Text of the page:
Seventh, poor fundamentalist families living in trailer parks homeschooling their 14 children are not doing their kids any favors in terms of their future economic opportunities.
Because of these seven potentially harmful reasons, homeschooling should be more heavily regulated. How? Annual standardized testing, curricular review, and periodic home visits to make sure kids are getting immunizations and aren’t being abused.
I’ve already critiqued her historical component. How about her seven harms? Several of them have been discussed multiple times on this blog before. For a rigorous discussion of Reich’s arguments, see my posts summarizing the debate between Reich and Perry Glanzer here, and here. As I note in one of those previous posts, Reich himself has moved away from his ethical servility argument, largely as a result of increased interaction with real homeschoolers.
As for the political automaton thing, I should say at the outset that every homeschooling family will have its own dynamic and it is impossible to generalize. Having said that, one of the interesting findings I noted both in Kathryn Joyce’s Quiverfull book (which West cites) and in Rob Kunzman’s Write These Laws on Your Children is that even in the most conservative, most doctrinaire, most overbearing households, the kids often end up less radical than their parents. In Kunzman’s book especially one sees powerful examples of an extremely conservative dad gradually loosening the reins on his daughters. I might also add that I have taught several students here at Messiah College who were homeschooled for the entirety of their lives in the precise form of conservative Protestantism West is so distrustful of in this piece. Without exception so far I have found these students to be tolerant and respectful of difference, more so in fact than some of the students I teach who came from conservative Christian private schools. This is all anecdote of course, but it’s more evidence than West gives us, which is nothing.
As for the academic concern, I suppose it is plausible, and I have gone on the record several times on this blog endorsing some sort of evaluation of basic literacy and numeracy for homeschooled kids (West’s annual testing goes way too far in my view. How about once when a kid turns 12?). I can imagine some homeschoolers retorting that she should be less concerned with homeschoolers than with the tens of thousands of public school dropouts, who are far more likely to be skateboarding away their days.
A similar retort could be made to her poverty argument. If you want to talk about perpetuating the culture of poverty, it would be hard to think of an institution that has done a more thorough job of this than the urban public school. Of course you’d want to nuance that by noting that parent SES, not schooling, is far and away the best predictor of a child’s future economic status. In this section West offers one of her only appeals to actual evidence, from a USA Today article no less, which notes the NCES’ 2007 finding that homeschooling is increasingly an upper-class phenomenon. The backside-scratchin’, trailerpark homeschool stereotype she plays on here is belied by her own evidence.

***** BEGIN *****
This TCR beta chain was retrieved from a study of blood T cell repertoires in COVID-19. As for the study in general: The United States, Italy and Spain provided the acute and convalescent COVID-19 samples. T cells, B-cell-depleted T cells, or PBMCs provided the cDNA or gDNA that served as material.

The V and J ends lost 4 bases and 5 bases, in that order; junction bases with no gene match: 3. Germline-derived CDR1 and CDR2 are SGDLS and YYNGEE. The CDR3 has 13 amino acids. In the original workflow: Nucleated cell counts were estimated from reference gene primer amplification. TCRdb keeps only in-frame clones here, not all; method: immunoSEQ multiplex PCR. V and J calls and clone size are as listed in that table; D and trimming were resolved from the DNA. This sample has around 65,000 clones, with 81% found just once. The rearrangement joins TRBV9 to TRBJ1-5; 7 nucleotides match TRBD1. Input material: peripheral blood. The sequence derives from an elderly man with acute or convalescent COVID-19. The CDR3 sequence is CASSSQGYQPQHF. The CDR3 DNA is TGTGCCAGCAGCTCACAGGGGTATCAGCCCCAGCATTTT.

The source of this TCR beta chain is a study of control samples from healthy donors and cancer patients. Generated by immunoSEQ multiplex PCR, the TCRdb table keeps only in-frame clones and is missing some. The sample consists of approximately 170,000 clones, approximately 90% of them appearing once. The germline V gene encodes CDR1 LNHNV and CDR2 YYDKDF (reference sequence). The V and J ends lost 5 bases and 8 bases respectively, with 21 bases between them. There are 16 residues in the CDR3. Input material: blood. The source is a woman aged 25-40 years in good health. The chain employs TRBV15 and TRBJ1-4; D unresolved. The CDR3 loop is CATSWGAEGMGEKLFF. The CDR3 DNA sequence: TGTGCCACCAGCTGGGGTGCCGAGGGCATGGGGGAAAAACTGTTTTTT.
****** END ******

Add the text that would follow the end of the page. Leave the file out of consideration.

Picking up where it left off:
That leaves us with immunizations and physical abuse, which are in my view legitimate concerns. As I have noted before, some homeschoolers do entertain conspiracy theories about immunizations. I discuss this issue in greater detail here. The bottom line is that we need more research about homeschoolers and immunization before we rush to craft policy increasing regulation.
Finally, for physical abuse. Again, I have noted on the blog before that this is a serious concern. I’m skeptical that West’s proposal for mandatory home visits would really turn up much abuse, and it would be both expensive and a scheduling hassle for all concerned. There probably are abusive parents who hide their actions behind feigned “homeschooling.” But what to do about it I have no idea. I noted in a comment on a previous post that my aunt has for decades been in social service and has dealt with thousands of child abuse cases. It is heartbreaking work that leads to a sense of hopelessness and despair. It is delusional to think that a couple of home visits would solve the problem.
In sum, this is a very weak article. West’s legal training and current academic position makes me certain that she could have crafted a more careful study of the issues. What we have here instead seems a hastily compiled litany of classic anti-homeschooler talking points by a scholar who has yet to think about these issues in a sustained and rigorous fashion. I hope this is only the first foray for West and that subsequent work will demonstrate increased knowledge of the complexities and nuances of homeschooling law, policy, and practice.